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Women athletes deserve more respect. Why don't they get it?

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United States' Megan Rapinoe
United States' Megan Rapinoe celebrates after scoring her side's second goal during the Women's World Cup quarterfinal soccer match between France and the United States at the Parc des Princes, in Paris, Friday, June 28, 2019.
Francisco Seco | AP

When the U.S. Women's National soccer team beat Thailand in its opening match of the Women's World Cup, it was the largest margin of victory ever recorded at a World Cup — men's or women's.

While many U.S. fans applauded the prowess of the defending champs, some wondered if the United States had gone overboard against a lesser opponent. Numerous analysts came to the team's defense, arguing that no one would question a men's team for accomplishing the same feat.

But allegations of unfairness do not stop there.

In March, 28 players from the women's national team filed a complaint in U.S. District Court in Los Angeles arguing that U.S. Soccer practices gender-based pay discrimination in its national team programs.

Currently, the players on the women's national team can earn a maximum of $99,000, or $4,950 per game. For comparison, the men's national team earns an average of $263,230 or $13,166 per game.

Since the opening match against Thailand, the women's national team has advanced deep into World Cup's knockout stage. Its jersey sales have surpassed those of the men's national team.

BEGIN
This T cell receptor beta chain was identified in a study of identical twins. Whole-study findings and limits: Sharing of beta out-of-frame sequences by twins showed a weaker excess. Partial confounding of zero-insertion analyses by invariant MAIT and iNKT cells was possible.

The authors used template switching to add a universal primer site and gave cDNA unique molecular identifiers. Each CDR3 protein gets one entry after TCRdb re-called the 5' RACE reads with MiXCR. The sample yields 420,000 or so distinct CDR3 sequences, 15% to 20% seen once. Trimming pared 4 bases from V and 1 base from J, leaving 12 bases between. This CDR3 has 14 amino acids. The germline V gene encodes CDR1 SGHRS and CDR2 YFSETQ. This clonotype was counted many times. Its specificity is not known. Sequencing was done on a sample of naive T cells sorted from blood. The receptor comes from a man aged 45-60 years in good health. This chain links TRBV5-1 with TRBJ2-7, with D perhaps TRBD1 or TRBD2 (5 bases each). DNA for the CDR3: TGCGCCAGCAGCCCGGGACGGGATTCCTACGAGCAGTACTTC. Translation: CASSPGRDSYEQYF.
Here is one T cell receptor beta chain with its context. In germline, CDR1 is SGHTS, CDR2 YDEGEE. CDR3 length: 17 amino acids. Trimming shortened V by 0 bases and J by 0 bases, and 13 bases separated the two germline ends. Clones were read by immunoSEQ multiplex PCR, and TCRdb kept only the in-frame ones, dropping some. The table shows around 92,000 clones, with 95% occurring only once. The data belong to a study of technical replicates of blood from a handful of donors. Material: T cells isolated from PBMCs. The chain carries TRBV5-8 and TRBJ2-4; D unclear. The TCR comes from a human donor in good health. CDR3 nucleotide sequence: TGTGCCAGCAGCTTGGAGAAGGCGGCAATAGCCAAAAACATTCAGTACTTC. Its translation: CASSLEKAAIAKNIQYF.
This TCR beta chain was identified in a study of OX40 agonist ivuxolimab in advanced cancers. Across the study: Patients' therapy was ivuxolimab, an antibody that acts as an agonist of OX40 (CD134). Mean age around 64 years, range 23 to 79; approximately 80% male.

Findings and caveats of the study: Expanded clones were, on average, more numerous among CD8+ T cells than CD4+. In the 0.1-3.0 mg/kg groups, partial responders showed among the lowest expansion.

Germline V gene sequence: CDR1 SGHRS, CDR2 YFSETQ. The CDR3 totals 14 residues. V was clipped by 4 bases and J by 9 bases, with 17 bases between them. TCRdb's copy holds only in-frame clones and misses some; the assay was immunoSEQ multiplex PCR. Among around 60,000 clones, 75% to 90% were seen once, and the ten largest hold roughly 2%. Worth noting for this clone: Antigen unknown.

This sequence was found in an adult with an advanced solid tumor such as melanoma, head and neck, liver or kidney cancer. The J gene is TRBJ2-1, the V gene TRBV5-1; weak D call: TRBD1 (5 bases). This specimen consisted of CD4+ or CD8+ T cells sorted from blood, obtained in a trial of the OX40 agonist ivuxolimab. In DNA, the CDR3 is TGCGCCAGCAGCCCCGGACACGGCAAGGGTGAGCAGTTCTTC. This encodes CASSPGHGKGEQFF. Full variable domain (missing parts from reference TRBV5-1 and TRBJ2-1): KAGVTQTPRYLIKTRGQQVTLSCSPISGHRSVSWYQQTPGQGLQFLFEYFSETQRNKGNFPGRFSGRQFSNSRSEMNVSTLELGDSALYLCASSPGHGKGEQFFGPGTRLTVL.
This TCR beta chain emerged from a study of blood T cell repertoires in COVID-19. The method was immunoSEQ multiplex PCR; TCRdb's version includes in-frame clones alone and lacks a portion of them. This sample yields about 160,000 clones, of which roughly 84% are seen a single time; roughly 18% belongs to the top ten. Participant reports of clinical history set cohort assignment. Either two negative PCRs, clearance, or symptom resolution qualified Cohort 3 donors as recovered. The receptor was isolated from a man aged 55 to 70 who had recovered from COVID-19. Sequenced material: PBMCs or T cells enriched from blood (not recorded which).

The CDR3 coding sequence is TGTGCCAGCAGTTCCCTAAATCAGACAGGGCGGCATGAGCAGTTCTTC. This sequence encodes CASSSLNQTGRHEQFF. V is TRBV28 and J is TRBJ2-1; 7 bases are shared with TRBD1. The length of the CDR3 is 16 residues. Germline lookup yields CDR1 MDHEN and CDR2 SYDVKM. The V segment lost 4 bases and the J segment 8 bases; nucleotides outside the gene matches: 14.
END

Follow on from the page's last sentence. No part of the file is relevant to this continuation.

The women's team is  not alone in its fight for respect and gender equity. Female athletes worldwide have been voicing similar concerns. In the WNBA, for example, an average player makes only $35,000 per year. Top-tier high school recruits for the NBA G-league can earn upwards of $125,000 annually.

Even more, female athletes also face disrespect of their athletic abilities. Devereaux Peters, who plays for the Phoenix Mercury, has said that she constantly hears men say, "Hey, a high school team could beat WNBA players."

Why don't women athletes get more respect?

MPR News host Kerri Miller spoke with Lindsay Gibbs, sports reporter at Think Progress and co-host of the Burn it Down podcast; and with Dr. Angel Brutus, director of counseling and sport psychology at Mississippi University.

To listen to the full conversation you can use the audio player above.